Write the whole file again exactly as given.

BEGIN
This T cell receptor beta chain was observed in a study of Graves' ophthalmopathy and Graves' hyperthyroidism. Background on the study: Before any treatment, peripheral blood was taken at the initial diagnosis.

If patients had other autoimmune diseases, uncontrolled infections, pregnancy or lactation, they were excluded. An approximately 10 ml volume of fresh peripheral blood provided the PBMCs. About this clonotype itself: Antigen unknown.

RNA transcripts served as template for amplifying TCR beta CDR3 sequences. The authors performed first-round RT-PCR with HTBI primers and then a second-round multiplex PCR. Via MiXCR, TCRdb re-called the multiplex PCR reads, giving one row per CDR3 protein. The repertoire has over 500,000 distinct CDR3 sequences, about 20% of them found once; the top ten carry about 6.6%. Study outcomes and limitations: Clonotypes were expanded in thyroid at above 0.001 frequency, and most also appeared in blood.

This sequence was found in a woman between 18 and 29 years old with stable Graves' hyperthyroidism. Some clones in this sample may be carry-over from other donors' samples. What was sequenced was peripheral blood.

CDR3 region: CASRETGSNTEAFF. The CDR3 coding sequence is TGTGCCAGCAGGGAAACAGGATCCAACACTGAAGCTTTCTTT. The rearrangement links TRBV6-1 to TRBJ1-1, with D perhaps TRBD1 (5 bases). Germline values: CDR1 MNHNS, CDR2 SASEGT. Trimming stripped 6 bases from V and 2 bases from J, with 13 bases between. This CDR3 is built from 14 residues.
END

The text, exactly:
This T cell receptor beta chain was observed in a study of Graves' ophthalmopathy and Graves' hyperthyroidism. Background on the study: Before any treatment, peripheral blood was taken at the initial diagnosis.

If patients had other autoimmune diseases, uncontrolled infections, pregnancy or lactation, they were excluded. An approximately 10 ml volume of fresh peripheral blood provided the PBMCs. About this clonotype itself: Antigen unknown.

RNA transcripts served as template for amplifying TCR beta CDR3 sequences. The authors performed first-round RT-PCR with HTBI primers and then a second-round multiplex PCR. Via MiXCR, TCRdb re-called the multiplex PCR reads, giving one row per CDR3 protein. The repertoire has over 500,000 distinct CDR3 sequences, about 20% of them found once; the top ten carry about 6.6%. Study outcomes and limitations: Clonotypes were expanded in thyroid at above 0.001 frequency, and most also appeared in blood.

This sequence was found in a woman between 18 and 29 years old with stable Graves' hyperthyroidism. Some clones in this sample may be carry-over from other donors' samples. What was sequenced was peripheral blood.

CDR3 region: CASRETGSNTEAFF. The CDR3 coding sequence is TGTGCCAGCAGGGAAACAGGATCCAACACTGAAGCTTTCTTT. The rearrangement links TRBV6-1 to TRBJ1-1, with D perhaps TRBD1 (5 bases). Germline values: CDR1 MNHNS, CDR2 SASEGT. Trimming stripped 6 bases from V and 2 bases from J, with 13 bases between. This CDR3 is built from 14 residues.